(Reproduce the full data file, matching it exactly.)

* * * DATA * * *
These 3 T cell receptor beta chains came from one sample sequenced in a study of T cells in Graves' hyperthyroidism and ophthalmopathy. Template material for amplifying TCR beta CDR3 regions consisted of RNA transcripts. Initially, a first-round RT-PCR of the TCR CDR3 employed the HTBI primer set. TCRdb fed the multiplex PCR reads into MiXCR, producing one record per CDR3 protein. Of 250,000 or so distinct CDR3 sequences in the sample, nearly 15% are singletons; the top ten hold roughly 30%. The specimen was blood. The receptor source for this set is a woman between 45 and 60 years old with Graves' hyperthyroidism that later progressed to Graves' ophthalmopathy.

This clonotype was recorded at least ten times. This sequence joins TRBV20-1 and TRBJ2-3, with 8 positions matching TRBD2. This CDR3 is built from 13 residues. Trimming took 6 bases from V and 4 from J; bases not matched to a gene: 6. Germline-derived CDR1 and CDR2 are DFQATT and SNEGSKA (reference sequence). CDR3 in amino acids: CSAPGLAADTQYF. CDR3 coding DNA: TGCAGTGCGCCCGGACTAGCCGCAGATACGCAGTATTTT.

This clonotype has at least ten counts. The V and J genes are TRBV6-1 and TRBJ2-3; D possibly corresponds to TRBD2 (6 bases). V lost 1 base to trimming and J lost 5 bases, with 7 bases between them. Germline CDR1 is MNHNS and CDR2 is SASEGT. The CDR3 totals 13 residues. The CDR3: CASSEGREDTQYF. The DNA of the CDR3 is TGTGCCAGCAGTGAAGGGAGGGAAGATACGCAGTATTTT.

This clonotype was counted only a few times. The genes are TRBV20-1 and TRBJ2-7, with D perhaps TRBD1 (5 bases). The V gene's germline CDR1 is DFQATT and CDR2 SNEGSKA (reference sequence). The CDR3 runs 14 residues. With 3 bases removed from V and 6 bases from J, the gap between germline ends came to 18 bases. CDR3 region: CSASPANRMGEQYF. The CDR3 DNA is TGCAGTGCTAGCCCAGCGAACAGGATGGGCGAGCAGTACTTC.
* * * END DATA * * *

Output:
These 3 T cell receptor beta chains came from one sample sequenced in a study of T cells in Graves' hyperthyroidism and ophthalmopathy. Template material for amplifying TCR beta CDR3 regions consisted of RNA transcripts. Initially, a first-round RT-PCR of the TCR CDR3 employed the HTBI primer set. TCRdb fed the multiplex PCR reads into MiXCR, producing one record per CDR3 protein. Of 250,000 or so distinct CDR3 sequences in the sample, nearly 15% are singletons; the top ten hold roughly 30%. The specimen was blood. The receptor source for this set is a woman between 45 and 60 years old with Graves' hyperthyroidism that later progressed to Graves' ophthalmopathy.

This clonotype was recorded at least ten times. This sequence joins TRBV20-1 and TRBJ2-3, with 8 positions matching TRBD2. This CDR3 is built from 13 residues. Trimming took 6 bases from V and 4 from J; bases not matched to a gene: 6. Germline-derived CDR1 and CDR2 are DFQATT and SNEGSKA (reference sequence). CDR3 in amino acids: CSAPGLAADTQYF. CDR3 coding DNA: TGCAGTGCGCCCGGACTAGCCGCAGATACGCAGTATTTT.

This clonotype has at least ten counts. The V and J genes are TRBV6-1 and TRBJ2-3; D possibly corresponds to TRBD2 (6 bases). V lost 1 base to trimming and J lost 5 bases, with 7 bases between them. Germline CDR1 is MNHNS and CDR2 is SASEGT. The CDR3 totals 13 residues. The CDR3: CASSEGREDTQYF. The DNA of the CDR3 is TGTGCCAGCAGTGAAGGGAGGGAAGATACGCAGTATTTT.

This clonotype was counted only a few times. The genes are TRBV20-1 and TRBJ2-7, with D perhaps TRBD1 (5 bases). The V gene's germline CDR1 is DFQATT and CDR2 SNEGSKA (reference sequence). The CDR3 runs 14 residues. With 3 bases removed from V and 6 bases from J, the gap between germline ends came to 18 bases. CDR3 region: CSASPANRMGEQYF. The CDR3 DNA is TGCAGTGCTAGCCCAGCGAACAGGATGGGCGAGCAGTACTTC.